taken by the people; and as various flocks continued to succeed

each other for two days and a night, enough for a month's

provision might be collected in that time. If the quails had

fallen about the tents, there was no need to have stood up two

days and a night in gathering them; but if they were on the wing,

as the text seems to suppose, it was necessary for them to use

despatch, and avail themselves of the passing of these birds

whilst it continued. See Harmer, and

See Clarke on Ex 16:13.

And they spread them all abroad] Maillet observes that birds of

all kinds come to Egypt for refuge from the cold of a northern

winter; and that the people catch them, pluck, and bury them in

the burning sand for a few minutes, and thus prepare them for use.

This is probably what is meant by spreading them all abroad round

the camp.

Some authors think that the word salvim, rendered quails

in our translation, should be rendered locusts. There is no need

of this conjecture; all difficulties are easily resolved without

it. The reader is particularly referred to the note on

See Clarke on Ex 16:13.

Verse 33. The wrath of the Lord was kindled] In what way, and

with what effects, we cannot precisely determine. Some heavy

judgment fell upon those murmurers and complainers, but of what

kind the sacred writer says nothing.

Verse 34. Kibroth-hattaavah] The graves of lust; and thus

their scandalous crime was perpetuated by the name of the place.

1. St. JUDE speaks of persons who were murmurers and

complainers, walking after their own lusts, Jude 1:16, and seems

to have this people particularly in view, whom the sacred text calls

μεμψιμοιροι, complainers of their lot. They could never be

satisfied; even God himself could not please them, because they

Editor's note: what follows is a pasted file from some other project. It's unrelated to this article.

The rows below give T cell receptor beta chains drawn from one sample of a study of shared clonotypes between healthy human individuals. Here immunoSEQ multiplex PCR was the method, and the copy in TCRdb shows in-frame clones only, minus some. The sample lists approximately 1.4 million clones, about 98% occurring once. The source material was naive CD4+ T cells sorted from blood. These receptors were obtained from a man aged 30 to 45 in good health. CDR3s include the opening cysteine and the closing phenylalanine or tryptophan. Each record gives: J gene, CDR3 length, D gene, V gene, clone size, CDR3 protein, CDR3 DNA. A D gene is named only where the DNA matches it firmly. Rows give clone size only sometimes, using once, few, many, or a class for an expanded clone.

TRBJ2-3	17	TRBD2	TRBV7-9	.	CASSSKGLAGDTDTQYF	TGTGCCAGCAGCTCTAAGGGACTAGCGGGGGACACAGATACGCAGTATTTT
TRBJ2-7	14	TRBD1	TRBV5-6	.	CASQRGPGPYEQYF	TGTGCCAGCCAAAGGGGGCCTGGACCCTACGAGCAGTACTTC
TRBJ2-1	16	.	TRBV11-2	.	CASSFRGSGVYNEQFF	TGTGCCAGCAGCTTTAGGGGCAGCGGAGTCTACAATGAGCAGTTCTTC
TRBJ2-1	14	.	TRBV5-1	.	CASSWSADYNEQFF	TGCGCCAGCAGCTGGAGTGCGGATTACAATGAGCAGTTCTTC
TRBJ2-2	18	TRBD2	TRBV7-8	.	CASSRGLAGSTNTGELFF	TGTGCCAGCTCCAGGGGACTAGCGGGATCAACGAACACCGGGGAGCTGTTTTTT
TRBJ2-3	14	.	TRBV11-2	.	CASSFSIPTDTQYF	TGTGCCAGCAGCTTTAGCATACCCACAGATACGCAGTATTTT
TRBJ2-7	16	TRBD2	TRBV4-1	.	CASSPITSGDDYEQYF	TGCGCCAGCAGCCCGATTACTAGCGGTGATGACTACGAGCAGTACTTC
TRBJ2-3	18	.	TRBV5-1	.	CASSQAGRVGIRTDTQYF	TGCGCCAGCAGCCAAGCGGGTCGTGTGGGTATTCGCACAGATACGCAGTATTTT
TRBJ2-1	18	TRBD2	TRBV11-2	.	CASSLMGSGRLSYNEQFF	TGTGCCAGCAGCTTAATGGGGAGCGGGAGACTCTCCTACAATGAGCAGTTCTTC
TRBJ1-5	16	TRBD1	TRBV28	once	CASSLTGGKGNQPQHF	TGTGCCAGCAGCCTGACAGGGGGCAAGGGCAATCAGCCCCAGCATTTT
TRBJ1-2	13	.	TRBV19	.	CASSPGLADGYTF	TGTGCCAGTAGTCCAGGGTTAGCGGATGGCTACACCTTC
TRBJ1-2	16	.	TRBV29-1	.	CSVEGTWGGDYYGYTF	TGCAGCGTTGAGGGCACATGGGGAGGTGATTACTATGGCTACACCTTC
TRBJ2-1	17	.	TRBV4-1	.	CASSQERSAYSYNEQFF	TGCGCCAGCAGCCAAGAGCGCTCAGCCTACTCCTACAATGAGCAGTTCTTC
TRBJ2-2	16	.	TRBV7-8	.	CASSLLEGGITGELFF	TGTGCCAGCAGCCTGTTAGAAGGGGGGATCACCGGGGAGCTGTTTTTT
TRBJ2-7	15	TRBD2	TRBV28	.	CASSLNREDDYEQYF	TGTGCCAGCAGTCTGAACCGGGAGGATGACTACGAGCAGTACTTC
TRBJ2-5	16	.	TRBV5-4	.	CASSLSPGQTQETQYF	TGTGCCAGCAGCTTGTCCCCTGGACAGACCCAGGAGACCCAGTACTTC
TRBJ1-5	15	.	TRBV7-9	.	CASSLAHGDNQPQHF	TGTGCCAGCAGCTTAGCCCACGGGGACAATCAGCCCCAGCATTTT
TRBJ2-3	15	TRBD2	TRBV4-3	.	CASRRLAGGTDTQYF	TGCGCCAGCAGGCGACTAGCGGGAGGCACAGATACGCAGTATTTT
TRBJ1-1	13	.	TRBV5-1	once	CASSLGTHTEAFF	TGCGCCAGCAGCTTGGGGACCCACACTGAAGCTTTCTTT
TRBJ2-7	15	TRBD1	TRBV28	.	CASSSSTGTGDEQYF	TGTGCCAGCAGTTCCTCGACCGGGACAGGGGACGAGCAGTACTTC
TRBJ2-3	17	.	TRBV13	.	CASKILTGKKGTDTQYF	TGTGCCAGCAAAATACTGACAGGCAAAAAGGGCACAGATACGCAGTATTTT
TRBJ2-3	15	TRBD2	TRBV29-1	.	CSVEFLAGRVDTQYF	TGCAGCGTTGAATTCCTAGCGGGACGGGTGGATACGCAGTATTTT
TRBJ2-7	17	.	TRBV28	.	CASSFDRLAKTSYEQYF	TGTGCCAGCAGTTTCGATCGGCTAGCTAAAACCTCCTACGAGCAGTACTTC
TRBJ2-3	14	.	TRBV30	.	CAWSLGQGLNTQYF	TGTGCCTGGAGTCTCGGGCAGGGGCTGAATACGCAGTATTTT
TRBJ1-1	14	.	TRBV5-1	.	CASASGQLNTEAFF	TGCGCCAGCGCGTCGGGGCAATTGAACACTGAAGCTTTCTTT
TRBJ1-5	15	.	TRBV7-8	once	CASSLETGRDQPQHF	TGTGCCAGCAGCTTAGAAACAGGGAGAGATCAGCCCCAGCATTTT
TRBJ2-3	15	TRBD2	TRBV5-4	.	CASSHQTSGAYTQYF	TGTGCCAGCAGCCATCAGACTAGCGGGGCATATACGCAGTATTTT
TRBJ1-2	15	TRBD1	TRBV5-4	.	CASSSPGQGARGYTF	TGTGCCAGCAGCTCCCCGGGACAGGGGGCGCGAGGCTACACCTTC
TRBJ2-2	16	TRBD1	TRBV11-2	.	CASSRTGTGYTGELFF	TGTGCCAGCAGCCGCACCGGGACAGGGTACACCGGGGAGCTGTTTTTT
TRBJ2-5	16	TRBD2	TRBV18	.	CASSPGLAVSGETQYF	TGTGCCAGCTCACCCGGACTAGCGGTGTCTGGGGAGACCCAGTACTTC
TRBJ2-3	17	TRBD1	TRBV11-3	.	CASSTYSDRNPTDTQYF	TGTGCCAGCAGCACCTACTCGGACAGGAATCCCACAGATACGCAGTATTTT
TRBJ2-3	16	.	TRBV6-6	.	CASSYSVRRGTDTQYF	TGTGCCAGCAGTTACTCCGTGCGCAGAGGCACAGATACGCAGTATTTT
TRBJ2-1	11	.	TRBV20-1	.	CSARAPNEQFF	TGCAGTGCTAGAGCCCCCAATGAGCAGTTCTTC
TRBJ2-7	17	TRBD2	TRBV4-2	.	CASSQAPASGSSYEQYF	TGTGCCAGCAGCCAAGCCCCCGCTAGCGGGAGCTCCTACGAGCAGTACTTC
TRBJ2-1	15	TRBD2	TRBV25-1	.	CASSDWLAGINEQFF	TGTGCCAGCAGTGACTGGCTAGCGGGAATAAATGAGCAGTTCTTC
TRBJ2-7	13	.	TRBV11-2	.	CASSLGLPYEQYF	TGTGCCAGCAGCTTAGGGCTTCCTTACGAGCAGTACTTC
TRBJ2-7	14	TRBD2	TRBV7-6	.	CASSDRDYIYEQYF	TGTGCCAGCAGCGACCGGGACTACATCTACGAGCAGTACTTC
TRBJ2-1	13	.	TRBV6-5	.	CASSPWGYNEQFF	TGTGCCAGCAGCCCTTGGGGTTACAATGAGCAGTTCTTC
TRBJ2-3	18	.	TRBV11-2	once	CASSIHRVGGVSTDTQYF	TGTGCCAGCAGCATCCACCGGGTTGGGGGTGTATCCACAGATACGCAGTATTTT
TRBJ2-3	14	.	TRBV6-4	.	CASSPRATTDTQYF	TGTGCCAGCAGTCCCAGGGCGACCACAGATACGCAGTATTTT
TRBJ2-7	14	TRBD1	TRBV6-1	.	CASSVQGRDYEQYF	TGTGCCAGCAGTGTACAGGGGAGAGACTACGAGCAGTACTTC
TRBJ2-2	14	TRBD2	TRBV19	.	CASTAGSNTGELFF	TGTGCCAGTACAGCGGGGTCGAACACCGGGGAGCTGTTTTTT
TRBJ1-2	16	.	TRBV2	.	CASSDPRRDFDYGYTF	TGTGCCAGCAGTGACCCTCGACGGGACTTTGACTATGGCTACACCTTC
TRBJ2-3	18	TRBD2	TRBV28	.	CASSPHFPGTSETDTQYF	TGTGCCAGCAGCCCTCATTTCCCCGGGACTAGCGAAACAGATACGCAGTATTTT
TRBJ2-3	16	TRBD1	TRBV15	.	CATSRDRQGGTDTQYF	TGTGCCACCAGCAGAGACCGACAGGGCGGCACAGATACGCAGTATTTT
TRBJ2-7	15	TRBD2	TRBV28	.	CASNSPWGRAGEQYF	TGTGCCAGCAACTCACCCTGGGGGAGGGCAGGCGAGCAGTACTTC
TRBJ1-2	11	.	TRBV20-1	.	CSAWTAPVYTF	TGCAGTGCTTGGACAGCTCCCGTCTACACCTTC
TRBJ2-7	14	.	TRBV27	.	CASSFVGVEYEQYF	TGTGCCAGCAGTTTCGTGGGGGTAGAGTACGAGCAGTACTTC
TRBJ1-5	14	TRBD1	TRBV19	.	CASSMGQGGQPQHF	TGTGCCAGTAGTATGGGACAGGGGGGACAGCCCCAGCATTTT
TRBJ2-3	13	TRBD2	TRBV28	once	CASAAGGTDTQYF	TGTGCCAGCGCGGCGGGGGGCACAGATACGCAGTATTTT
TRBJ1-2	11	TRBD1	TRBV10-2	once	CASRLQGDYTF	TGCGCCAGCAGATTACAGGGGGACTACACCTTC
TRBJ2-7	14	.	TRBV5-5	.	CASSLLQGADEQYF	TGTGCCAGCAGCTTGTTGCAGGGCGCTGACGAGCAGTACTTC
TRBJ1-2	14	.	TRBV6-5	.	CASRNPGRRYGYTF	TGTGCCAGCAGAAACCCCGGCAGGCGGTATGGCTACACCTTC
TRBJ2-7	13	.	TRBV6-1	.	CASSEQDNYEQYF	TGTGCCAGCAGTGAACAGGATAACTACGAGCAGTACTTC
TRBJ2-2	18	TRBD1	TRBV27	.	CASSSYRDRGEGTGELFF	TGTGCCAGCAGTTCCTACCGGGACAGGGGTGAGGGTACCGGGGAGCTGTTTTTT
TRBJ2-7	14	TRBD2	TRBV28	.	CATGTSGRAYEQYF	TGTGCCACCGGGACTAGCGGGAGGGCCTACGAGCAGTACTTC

were ever preferring their own wisdom to his. God will save us in

his own way, or not at all; because that way, being the plan of

infinite wisdom, it is impossible that we can be saved in any

other. How often have we professed to pray, "Thy will be done!"

And how seldom, very seldom, have our hearts and lips

corresponded! How careful should we be in all our prayers to ask

nothing but what is perfectly consistent with the will of God!

Many times our prayers and desires are such that, were they

answered, our ruin would be inevitable. "THY will be done!" is

the greatest of all prayers; and he who would pray safely and

successfully, must at least have the spirit of these words in all

his petitions. The Israelites asked flesh when they should not

have asked for it; God yields to their murmuring, and the death of

multitudes of these murmurers was the consequence! We hear of

such punishments, and yet walk in the same way, presuming on God's

mercy, while we continue to provoke his justice. Let us settle it

in our minds as an indisputable truth, that God is better

acquainted with our wants than we are ourselves; that he knows

infinitely better what we need; and that he is ever more ready to

hear than we are to pray, and is wont to give more than we can

desire or deserve.

2. In no case has God at any time withheld from his meanest

followers any of the spiritual or temporal mercies they needed.

Were he to call us to travel through a wilderness, he would send

us bread from heaven, or cause the wilderness to smile and blossom

as the rose. How strange is it that we will neither believe that

God has worked, or will work, unless we see him working!

Copyright information for Clarke